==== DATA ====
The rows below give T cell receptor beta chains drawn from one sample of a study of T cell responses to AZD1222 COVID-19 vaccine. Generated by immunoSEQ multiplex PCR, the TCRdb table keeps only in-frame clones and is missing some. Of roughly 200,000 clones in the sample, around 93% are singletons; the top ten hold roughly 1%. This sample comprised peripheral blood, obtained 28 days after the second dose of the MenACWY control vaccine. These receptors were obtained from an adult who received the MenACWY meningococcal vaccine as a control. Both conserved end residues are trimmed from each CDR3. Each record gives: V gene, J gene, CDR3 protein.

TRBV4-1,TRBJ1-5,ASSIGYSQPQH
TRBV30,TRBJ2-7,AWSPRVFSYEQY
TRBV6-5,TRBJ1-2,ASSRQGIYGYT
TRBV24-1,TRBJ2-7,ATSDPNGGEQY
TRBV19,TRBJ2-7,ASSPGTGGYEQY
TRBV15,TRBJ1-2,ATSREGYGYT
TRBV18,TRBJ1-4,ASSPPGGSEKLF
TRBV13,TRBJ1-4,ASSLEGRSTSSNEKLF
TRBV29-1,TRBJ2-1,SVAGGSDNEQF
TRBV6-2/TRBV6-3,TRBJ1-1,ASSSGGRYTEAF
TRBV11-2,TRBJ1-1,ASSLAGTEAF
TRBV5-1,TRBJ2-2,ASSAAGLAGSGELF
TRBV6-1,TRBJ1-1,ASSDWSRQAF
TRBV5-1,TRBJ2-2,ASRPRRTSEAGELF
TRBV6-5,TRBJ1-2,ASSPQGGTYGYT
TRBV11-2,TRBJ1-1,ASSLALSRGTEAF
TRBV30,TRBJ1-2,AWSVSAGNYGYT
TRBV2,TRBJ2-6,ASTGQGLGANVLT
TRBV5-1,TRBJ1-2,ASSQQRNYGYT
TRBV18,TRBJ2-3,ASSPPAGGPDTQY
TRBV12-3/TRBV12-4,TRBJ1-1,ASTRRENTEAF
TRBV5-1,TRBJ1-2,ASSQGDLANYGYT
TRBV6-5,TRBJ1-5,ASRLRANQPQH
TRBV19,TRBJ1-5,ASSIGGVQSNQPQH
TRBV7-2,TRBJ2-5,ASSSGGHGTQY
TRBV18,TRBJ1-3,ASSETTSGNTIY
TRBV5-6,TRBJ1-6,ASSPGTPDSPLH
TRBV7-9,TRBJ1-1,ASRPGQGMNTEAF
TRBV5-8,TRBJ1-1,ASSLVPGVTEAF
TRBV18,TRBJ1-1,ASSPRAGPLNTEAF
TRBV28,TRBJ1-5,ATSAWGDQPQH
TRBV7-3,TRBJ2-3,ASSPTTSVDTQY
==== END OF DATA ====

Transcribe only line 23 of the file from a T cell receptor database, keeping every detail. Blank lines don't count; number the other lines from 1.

TRBV5-1,TRBJ1-2,ASSQGDLANYGYT